As the popularity of summer motorized recreation continues to grow on public lands in the USA, QWR wants to remind new owners of SxSs, ATVs, Dirt-Bikes, and Dual-Sport Motorcycles to be aware of oncoming traffic you may encounter when touring on backcountry Forest Service and BLM roads.

What is coming around that corner?

It is important for newcomers to OHV to be aware that two-way traffic occurs on federal dirt roads.  During the summer it is not uncommon for OHVers to encounter oncoming traffic when riding on native dirt or gravel roads.

Oncoming traffic and vehicles that you need to watch for include hunters in pickups or jeep-type vehicles, other OHVs, emergency vehicles such as Forest Service crew buggies or fire engines, logging trucks, or the general public just out enjoying scenic vistas.

QWR encourages OHV club leaders to discuss the topic of two-way traffic with their riding networks to help them understand an old driving rule that many rural OHVers embrace and that is: SLOW DOWN when riding or driving your OHV on public land dirt roads.  When approaching a blind corner or bend in the road ALWAYS assume there is a vehicle coming towards you and reduce your speed accordingly.”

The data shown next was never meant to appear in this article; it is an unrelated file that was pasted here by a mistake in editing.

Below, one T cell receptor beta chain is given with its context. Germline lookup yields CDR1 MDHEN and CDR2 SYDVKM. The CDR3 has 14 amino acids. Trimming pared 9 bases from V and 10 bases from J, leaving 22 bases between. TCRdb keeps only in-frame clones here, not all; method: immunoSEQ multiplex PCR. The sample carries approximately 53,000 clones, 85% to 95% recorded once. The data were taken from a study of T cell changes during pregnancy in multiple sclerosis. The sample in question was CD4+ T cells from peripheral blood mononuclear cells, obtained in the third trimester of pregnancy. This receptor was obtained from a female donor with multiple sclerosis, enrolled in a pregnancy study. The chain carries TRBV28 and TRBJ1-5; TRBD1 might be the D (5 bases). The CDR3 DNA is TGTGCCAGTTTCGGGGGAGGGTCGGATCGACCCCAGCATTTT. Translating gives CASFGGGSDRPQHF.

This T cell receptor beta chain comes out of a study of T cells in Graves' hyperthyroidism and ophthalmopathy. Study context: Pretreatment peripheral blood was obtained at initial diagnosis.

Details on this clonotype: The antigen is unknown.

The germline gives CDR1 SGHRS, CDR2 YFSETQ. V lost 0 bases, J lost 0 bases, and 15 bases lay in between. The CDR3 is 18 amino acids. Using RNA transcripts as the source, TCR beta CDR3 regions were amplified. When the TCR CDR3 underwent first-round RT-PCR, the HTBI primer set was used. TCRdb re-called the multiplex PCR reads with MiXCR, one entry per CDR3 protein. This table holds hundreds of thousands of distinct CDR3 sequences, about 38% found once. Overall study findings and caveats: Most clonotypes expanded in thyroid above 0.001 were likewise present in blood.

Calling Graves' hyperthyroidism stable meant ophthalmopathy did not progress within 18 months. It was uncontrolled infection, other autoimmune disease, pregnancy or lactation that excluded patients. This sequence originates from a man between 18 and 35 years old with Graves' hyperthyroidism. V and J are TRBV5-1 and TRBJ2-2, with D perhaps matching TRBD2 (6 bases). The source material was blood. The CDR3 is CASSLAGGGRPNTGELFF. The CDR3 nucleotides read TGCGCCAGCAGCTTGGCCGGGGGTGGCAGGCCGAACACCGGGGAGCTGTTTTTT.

Drive safe and have a great summer!

Friday, July 6, 2018


The intense wildfires currently burning in Northern California and elsewhere in the West remind everyone of both the immediate and long-term impacts of said events to people, private property, wildlife, and access to public land recreation.

Post Fire View from Multi-Use Trail - 2013 Rim Fire
Stanislaus NF

QWR believes the recreation community has a responsibility to do their part in helping prevent the accidental start of a wildfire.

As you know, extreme wildfires can have an immediate impact on OHV recreation with implementation of public access bans in the burn area for periods of one year or longer.  They also destroy management tools such as trail delineators, signs, kiosks, and campground facilities.  Costly soil erosion and water quality trail structures can often be obliterated in the initial attack by dozers blading fire lines around the blaze.

Post Fire Closure to All User Groups - 2012 Mill Fire
Mendocino NF

In the link below, the U.S. Forest Service has some excellent advice on how the recreation community can follow simple steps to help reduce the accidental start of a wildfire.